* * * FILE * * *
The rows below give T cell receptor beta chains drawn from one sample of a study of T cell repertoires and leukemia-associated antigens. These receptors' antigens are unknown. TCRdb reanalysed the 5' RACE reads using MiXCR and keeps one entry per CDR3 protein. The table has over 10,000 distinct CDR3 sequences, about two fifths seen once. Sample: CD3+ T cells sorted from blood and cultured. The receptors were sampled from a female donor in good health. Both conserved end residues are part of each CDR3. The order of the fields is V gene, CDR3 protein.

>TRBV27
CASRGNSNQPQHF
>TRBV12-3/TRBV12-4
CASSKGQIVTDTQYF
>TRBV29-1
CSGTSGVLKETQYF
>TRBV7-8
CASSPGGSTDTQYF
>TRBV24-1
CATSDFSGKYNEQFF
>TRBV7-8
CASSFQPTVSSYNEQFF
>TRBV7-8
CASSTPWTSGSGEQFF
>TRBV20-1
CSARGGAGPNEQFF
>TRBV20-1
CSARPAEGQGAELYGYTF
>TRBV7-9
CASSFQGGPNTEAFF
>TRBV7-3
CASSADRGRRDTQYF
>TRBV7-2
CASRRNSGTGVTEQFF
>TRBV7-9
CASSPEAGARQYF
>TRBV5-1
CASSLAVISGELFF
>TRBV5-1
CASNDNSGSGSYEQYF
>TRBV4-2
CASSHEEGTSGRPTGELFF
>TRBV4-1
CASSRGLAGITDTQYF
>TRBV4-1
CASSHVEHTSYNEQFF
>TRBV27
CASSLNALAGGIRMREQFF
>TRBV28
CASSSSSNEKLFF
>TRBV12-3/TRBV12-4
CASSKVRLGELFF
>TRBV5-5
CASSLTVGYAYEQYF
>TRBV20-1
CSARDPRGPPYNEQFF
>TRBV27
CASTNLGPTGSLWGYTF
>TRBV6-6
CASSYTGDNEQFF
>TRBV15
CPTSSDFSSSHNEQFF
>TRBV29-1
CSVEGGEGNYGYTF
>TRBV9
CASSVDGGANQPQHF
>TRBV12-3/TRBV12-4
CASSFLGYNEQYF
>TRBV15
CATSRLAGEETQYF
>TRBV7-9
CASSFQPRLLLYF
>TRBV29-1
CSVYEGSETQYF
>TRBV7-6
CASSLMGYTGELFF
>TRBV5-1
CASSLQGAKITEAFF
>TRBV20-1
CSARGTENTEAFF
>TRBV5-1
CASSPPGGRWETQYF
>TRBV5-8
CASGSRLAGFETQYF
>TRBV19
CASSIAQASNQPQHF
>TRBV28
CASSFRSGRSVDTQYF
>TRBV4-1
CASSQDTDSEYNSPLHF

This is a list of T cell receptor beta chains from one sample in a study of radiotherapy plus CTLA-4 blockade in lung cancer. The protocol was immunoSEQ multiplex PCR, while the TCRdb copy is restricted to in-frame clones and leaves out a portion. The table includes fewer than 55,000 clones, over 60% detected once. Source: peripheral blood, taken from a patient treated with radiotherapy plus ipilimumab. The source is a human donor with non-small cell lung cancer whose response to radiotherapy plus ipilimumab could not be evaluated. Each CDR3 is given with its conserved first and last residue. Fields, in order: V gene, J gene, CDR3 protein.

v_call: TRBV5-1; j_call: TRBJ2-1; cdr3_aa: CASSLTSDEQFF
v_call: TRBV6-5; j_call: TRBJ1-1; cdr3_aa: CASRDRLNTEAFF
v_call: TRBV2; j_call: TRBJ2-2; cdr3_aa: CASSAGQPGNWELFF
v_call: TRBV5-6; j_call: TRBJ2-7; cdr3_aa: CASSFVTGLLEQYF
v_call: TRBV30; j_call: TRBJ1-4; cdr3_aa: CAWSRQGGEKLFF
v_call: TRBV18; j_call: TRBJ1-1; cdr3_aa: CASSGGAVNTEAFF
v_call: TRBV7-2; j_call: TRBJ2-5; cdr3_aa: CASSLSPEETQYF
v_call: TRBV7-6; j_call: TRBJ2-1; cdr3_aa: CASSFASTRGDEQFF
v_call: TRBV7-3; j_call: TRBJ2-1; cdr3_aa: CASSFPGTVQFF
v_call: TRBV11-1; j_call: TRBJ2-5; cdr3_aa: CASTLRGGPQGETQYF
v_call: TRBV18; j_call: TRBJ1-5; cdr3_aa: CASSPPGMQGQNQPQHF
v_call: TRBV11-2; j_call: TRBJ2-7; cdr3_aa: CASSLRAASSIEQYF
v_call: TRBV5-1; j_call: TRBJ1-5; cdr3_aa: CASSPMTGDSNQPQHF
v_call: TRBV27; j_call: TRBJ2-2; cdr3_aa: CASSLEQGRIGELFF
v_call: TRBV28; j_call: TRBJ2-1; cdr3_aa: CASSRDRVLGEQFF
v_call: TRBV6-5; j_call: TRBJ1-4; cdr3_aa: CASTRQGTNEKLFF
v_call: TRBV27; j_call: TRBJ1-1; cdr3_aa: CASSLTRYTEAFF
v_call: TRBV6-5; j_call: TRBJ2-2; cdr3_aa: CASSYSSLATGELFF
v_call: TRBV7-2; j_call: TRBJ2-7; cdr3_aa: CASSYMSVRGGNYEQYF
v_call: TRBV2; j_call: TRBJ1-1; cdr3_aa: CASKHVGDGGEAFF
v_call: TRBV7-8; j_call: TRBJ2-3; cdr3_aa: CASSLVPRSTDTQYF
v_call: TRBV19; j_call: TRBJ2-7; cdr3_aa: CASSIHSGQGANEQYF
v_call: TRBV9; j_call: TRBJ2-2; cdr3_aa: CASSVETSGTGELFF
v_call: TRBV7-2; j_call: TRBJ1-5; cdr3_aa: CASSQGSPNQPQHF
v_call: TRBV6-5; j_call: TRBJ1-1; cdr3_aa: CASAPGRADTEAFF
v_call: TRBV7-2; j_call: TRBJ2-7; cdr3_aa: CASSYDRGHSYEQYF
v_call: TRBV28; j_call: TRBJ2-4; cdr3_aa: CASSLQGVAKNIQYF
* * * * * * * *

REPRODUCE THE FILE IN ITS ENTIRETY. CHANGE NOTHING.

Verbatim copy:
The rows below give T cell receptor beta chains drawn from one sample of a study of T cell repertoires and leukemia-associated antigens. These receptors' antigens are unknown. TCRdb reanalysed the 5' RACE reads using MiXCR and keeps one entry per CDR3 protein. The table has over 10,000 distinct CDR3 sequences, about two fifths seen once. Sample: CD3+ T cells sorted from blood and cultured. The receptors were sampled from a female donor in good health. Both conserved end residues are part of each CDR3. The order of the fields is V gene, CDR3 protein.

>TRBV27
CASRGNSNQPQHF
>TRBV12-3/TRBV12-4
CASSKGQIVTDTQYF
>TRBV29-1
CSGTSGVLKETQYF
>TRBV7-8
CASSPGGSTDTQYF
>TRBV24-1
CATSDFSGKYNEQFF
>TRBV7-8
CASSFQPTVSSYNEQFF
>TRBV7-8
CASSTPWTSGSGEQFF
>TRBV20-1
CSARGGAGPNEQFF
>TRBV20-1
CSARPAEGQGAELYGYTF
>TRBV7-9
CASSFQGGPNTEAFF
>TRBV7-3
CASSADRGRRDTQYF
>TRBV7-2
CASRRNSGTGVTEQFF
>TRBV7-9
CASSPEAGARQYF
>TRBV5-1
CASSLAVISGELFF
>TRBV5-1
CASNDNSGSGSYEQYF
>TRBV4-2
CASSHEEGTSGRPTGELFF
>TRBV4-1
CASSRGLAGITDTQYF
>TRBV4-1
CASSHVEHTSYNEQFF
>TRBV27
CASSLNALAGGIRMREQFF
>TRBV28
CASSSSSNEKLFF
>TRBV12-3/TRBV12-4
CASSKVRLGELFF
>TRBV5-5
CASSLTVGYAYEQYF
>TRBV20-1
CSARDPRGPPYNEQFF
>TRBV27
CASTNLGPTGSLWGYTF
>TRBV6-6
CASSYTGDNEQFF
>TRBV15
CPTSSDFSSSHNEQFF
>TRBV29-1
CSVEGGEGNYGYTF
>TRBV9
CASSVDGGANQPQHF
>TRBV12-3/TRBV12-4
CASSFLGYNEQYF
>TRBV15
CATSRLAGEETQYF
>TRBV7-9
CASSFQPRLLLYF
>TRBV29-1
CSVYEGSETQYF
>TRBV7-6
CASSLMGYTGELFF
>TRBV5-1
CASSLQGAKITEAFF
>TRBV20-1
CSARGTENTEAFF
>TRBV5-1
CASSPPGGRWETQYF
>TRBV5-8
CASGSRLAGFETQYF
>TRBV19
CASSIAQASNQPQHF
>TRBV28
CASSFRSGRSVDTQYF
>TRBV4-1
CASSQDTDSEYNSPLHF

This is a list of T cell receptor beta chains from one sample in a study of radiotherapy plus CTLA-4 blockade in lung cancer. The protocol was immunoSEQ multiplex PCR, while the TCRdb copy is restricted to in-frame clones and leaves out a portion. The table includes fewer than 55,000 clones, over 60% detected once. Source: peripheral blood, taken from a patient treated with radiotherapy plus ipilimumab. The source is a human donor with non-small cell lung cancer whose response to radiotherapy plus ipilimumab could not be evaluated. Each CDR3 is given with its conserved first and last residue. Fields, in order: V gene, J gene, CDR3 protein.

v_call: TRBV5-1; j_call: TRBJ2-1; cdr3_aa: CASSLTSDEQFF
v_call: TRBV6-5; j_call: TRBJ1-1; cdr3_aa: CASRDRLNTEAFF
v_call: TRBV2; j_call: TRBJ2-2; cdr3_aa: CASSAGQPGNWELFF
v_call: TRBV5-6; j_call: TRBJ2-7; cdr3_aa: CASSFVTGLLEQYF
v_call: TRBV30; j_call: TRBJ1-4; cdr3_aa: CAWSRQGGEKLFF
v_call: TRBV18; j_call: TRBJ1-1; cdr3_aa: CASSGGAVNTEAFF
v_call: TRBV7-2; j_call: TRBJ2-5; cdr3_aa: CASSLSPEETQYF
v_call: TRBV7-6; j_call: TRBJ2-1; cdr3_aa: CASSFASTRGDEQFF
v_call: TRBV7-3; j_call: TRBJ2-1; cdr3_aa: CASSFPGTVQFF
v_call: TRBV11-1; j_call: TRBJ2-5; cdr3_aa: CASTLRGGPQGETQYF
v_call: TRBV18; j_call: TRBJ1-5; cdr3_aa: CASSPPGMQGQNQPQHF
v_call: TRBV11-2; j_call: TRBJ2-7; cdr3_aa: CASSLRAASSIEQYF
v_call: TRBV5-1; j_call: TRBJ1-5; cdr3_aa: CASSPMTGDSNQPQHF
v_call: TRBV27; j_call: TRBJ2-2; cdr3_aa: CASSLEQGRIGELFF
v_call: TRBV28; j_call: TRBJ2-1; cdr3_aa: CASSRDRVLGEQFF
v_call: TRBV6-5; j_call: TRBJ1-4; cdr3_aa: CASTRQGTNEKLFF
v_call: TRBV27; j_call: TRBJ1-1; cdr3_aa: CASSLTRYTEAFF
v_call: TRBV6-5; j_call: TRBJ2-2; cdr3_aa: CASSYSSLATGELFF
v_call: TRBV7-2; j_call: TRBJ2-7; cdr3_aa: CASSYMSVRGGNYEQYF
v_call: TRBV2; j_call: TRBJ1-1; cdr3_aa: CASKHVGDGGEAFF
v_call: TRBV7-8; j_call: TRBJ2-3; cdr3_aa: CASSLVPRSTDTQYF
v_call: TRBV19; j_call: TRBJ2-7; cdr3_aa: CASSIHSGQGANEQYF
v_call: TRBV9; j_call: TRBJ2-2; cdr3_aa: CASSVETSGTGELFF
v_call: TRBV7-2; j_call: TRBJ1-5; cdr3_aa: CASSQGSPNQPQHF
v_call: TRBV6-5; j_call: TRBJ1-1; cdr3_aa: CASAPGRADTEAFF
v_call: TRBV7-2; j_call: TRBJ2-7; cdr3_aa: CASSYDRGHSYEQYF
v_call: TRBV28; j_call: TRBJ2-4; cdr3_aa: CASSLQGVAKNIQYF